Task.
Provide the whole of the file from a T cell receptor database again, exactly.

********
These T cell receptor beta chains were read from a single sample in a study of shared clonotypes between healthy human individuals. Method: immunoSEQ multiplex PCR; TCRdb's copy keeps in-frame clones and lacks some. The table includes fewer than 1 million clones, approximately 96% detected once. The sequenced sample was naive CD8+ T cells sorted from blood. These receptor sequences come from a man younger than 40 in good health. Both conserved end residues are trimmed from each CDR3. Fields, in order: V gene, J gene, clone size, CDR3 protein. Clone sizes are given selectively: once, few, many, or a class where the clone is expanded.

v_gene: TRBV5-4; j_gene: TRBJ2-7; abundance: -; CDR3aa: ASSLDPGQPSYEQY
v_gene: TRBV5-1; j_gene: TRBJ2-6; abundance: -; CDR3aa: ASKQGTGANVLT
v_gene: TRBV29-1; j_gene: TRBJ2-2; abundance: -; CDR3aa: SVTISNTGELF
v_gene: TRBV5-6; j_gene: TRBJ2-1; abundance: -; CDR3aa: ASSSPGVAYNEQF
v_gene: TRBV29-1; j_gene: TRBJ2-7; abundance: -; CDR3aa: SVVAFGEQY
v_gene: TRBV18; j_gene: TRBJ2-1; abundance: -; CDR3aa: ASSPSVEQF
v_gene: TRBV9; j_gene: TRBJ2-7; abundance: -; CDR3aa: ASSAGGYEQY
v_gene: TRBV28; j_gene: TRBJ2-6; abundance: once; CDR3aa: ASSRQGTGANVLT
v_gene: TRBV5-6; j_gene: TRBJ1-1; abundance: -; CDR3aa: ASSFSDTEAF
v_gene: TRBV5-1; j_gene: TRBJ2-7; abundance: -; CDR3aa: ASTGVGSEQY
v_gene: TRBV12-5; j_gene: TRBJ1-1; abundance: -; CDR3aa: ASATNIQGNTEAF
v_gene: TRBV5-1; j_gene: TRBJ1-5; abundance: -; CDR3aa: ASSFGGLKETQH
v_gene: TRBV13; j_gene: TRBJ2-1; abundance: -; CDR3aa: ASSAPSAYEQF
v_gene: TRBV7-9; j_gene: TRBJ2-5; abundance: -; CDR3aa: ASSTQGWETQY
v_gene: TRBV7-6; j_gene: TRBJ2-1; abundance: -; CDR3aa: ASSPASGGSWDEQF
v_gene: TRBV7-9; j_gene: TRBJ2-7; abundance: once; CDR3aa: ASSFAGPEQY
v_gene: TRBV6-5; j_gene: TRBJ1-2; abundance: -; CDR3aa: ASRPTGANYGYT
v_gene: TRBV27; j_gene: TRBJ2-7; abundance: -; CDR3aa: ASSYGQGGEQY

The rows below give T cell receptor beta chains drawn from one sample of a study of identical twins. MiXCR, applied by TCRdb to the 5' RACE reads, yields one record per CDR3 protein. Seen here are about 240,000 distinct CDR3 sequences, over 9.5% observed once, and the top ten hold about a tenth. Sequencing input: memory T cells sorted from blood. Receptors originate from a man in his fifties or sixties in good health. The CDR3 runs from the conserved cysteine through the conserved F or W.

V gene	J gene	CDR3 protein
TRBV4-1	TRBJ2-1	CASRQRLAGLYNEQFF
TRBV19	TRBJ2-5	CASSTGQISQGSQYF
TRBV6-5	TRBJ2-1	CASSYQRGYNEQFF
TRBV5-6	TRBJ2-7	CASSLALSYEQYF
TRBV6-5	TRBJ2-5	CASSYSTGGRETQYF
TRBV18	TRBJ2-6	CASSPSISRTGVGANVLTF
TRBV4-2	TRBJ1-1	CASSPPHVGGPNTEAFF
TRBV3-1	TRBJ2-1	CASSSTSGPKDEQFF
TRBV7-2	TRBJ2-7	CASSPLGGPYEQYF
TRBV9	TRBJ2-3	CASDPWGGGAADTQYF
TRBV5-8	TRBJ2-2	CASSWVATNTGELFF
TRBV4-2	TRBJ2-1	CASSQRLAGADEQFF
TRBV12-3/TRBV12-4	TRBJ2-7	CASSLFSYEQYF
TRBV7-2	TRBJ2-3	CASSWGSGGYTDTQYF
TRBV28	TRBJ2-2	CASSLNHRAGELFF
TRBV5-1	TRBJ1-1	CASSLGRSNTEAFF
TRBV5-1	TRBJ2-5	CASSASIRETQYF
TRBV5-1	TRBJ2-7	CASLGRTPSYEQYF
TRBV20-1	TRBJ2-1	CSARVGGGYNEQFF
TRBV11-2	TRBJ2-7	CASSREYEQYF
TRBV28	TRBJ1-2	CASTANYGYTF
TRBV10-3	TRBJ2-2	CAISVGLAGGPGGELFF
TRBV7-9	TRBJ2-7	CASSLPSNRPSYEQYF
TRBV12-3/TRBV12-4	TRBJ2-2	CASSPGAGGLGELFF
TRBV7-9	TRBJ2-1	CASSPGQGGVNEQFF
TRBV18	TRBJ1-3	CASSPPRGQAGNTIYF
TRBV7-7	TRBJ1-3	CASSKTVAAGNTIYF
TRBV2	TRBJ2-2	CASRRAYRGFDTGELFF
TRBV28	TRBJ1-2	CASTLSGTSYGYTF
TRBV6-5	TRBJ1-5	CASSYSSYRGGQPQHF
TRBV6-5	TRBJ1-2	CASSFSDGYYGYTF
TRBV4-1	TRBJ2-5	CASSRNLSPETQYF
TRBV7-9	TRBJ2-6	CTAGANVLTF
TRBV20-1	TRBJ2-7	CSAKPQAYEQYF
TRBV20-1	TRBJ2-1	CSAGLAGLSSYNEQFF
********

These T cell receptor beta chains were read from a single sample in a study of shared clonotypes between healthy human individuals. Method: immunoSEQ multiplex PCR; TCRdb's copy keeps in-frame clones and lacks some. The table includes fewer than 1 million clones, approximately 96% detected once. The sequenced sample was naive CD8+ T cells sorted from blood. These receptor sequences come from a man younger than 40 in good health. Both conserved end residues are trimmed from each CDR3. Fields, in order: V gene, J gene, clone size, CDR3 protein. Clone sizes are given selectively: once, few, many, or a class where the clone is expanded.

v_gene: TRBV5-4; j_gene: TRBJ2-7; abundance: -; CDR3aa: ASSLDPGQPSYEQY
v_gene: TRBV5-1; j_gene: TRBJ2-6; abundance: -; CDR3aa: ASKQGTGANVLT
v_gene: TRBV29-1; j_gene: TRBJ2-2; abundance: -; CDR3aa: SVTISNTGELF
v_gene: TRBV5-6; j_gene: TRBJ2-1; abundance: -; CDR3aa: ASSSPGVAYNEQF
v_gene: TRBV29-1; j_gene: TRBJ2-7; abundance: -; CDR3aa: SVVAFGEQY
v_gene: TRBV18; j_gene: TRBJ2-1; abundance: -; CDR3aa: ASSPSVEQF
v_gene: TRBV9; j_gene: TRBJ2-7; abundance: -; CDR3aa: ASSAGGYEQY
v_gene: TRBV28; j_gene: TRBJ2-6; abundance: once; CDR3aa: ASSRQGTGANVLT
v_gene: TRBV5-6; j_gene: TRBJ1-1; abundance: -; CDR3aa: ASSFSDTEAF
v_gene: TRBV5-1; j_gene: TRBJ2-7; abundance: -; CDR3aa: ASTGVGSEQY
v_gene: TRBV12-5; j_gene: TRBJ1-1; abundance: -; CDR3aa: ASATNIQGNTEAF
v_gene: TRBV5-1; j_gene: TRBJ1-5; abundance: -; CDR3aa: ASSFGGLKETQH
v_gene: TRBV13; j_gene: TRBJ2-1; abundance: -; CDR3aa: ASSAPSAYEQF
v_gene: TRBV7-9; j_gene: TRBJ2-5; abundance: -; CDR3aa: ASSTQGWETQY
v_gene: TRBV7-6; j_gene: TRBJ2-1; abundance: -; CDR3aa: ASSPASGGSWDEQF
v_gene: TRBV7-9; j_gene: TRBJ2-7; abundance: once; CDR3aa: ASSFAGPEQY
v_gene: TRBV6-5; j_gene: TRBJ1-2; abundance: -; CDR3aa: ASRPTGANYGYT
v_gene: TRBV27; j_gene: TRBJ2-7; abundance: -; CDR3aa: ASSYGQGGEQY

The rows below give T cell receptor beta chains drawn from one sample of a study of identical twins. MiXCR, applied by TCRdb to the 5' RACE reads, yields one record per CDR3 protein. Seen here are about 240,000 distinct CDR3 sequences, over 9.5% observed once, and the top ten hold about a tenth. Sequencing input: memory T cells sorted from blood. Receptors originate from a man in his fifties or sixties in good health. The CDR3 runs from the conserved cysteine through the conserved F or W.

V gene	J gene	CDR3 protein
TRBV4-1	TRBJ2-1	CASRQRLAGLYNEQFF
TRBV19	TRBJ2-5	CASSTGQISQGSQYF
TRBV6-5	TRBJ2-1	CASSYQRGYNEQFF
TRBV5-6	TRBJ2-7	CASSLALSYEQYF
TRBV6-5	TRBJ2-5	CASSYSTGGRETQYF
TRBV18	TRBJ2-6	CASSPSISRTGVGANVLTF
TRBV4-2	TRBJ1-1	CASSPPHVGGPNTEAFF
TRBV3-1	TRBJ2-1	CASSSTSGPKDEQFF
TRBV7-2	TRBJ2-7	CASSPLGGPYEQYF
TRBV9	TRBJ2-3	CASDPWGGGAADTQYF
TRBV5-8	TRBJ2-2	CASSWVATNTGELFF
TRBV4-2	TRBJ2-1	CASSQRLAGADEQFF
TRBV12-3/TRBV12-4	TRBJ2-7	CASSLFSYEQYF
TRBV7-2	TRBJ2-3	CASSWGSGGYTDTQYF
TRBV28	TRBJ2-2	CASSLNHRAGELFF
TRBV5-1	TRBJ1-1	CASSLGRSNTEAFF
TRBV5-1	TRBJ2-5	CASSASIRETQYF
TRBV5-1	TRBJ2-7	CASLGRTPSYEQYF
TRBV20-1	TRBJ2-1	CSARVGGGYNEQFF
TRBV11-2	TRBJ2-7	CASSREYEQYF
TRBV28	TRBJ1-2	CASTANYGYTF
TRBV10-3	TRBJ2-2	CAISVGLAGGPGGELFF
TRBV7-9	TRBJ2-7	CASSLPSNRPSYEQYF
TRBV12-3/TRBV12-4	TRBJ2-2	CASSPGAGGLGELFF
TRBV7-9	TRBJ2-1	CASSPGQGGVNEQFF
TRBV18	TRBJ1-3	CASSPPRGQAGNTIYF
TRBV7-7	TRBJ1-3	CASSKTVAAGNTIYF
TRBV2	TRBJ2-2	CASRRAYRGFDTGELFF
TRBV28	TRBJ1-2	CASTLSGTSYGYTF
TRBV6-5	TRBJ1-5	CASSYSSYRGGQPQHF
TRBV6-5	TRBJ1-2	CASSFSDGYYGYTF
TRBV4-1	TRBJ2-5	CASSRNLSPETQYF
TRBV7-9	TRBJ2-6	CTAGANVLTF
TRBV20-1	TRBJ2-7	CSAKPQAYEQYF
TRBV20-1	TRBJ2-1	CSAGLAGLSSYNEQFF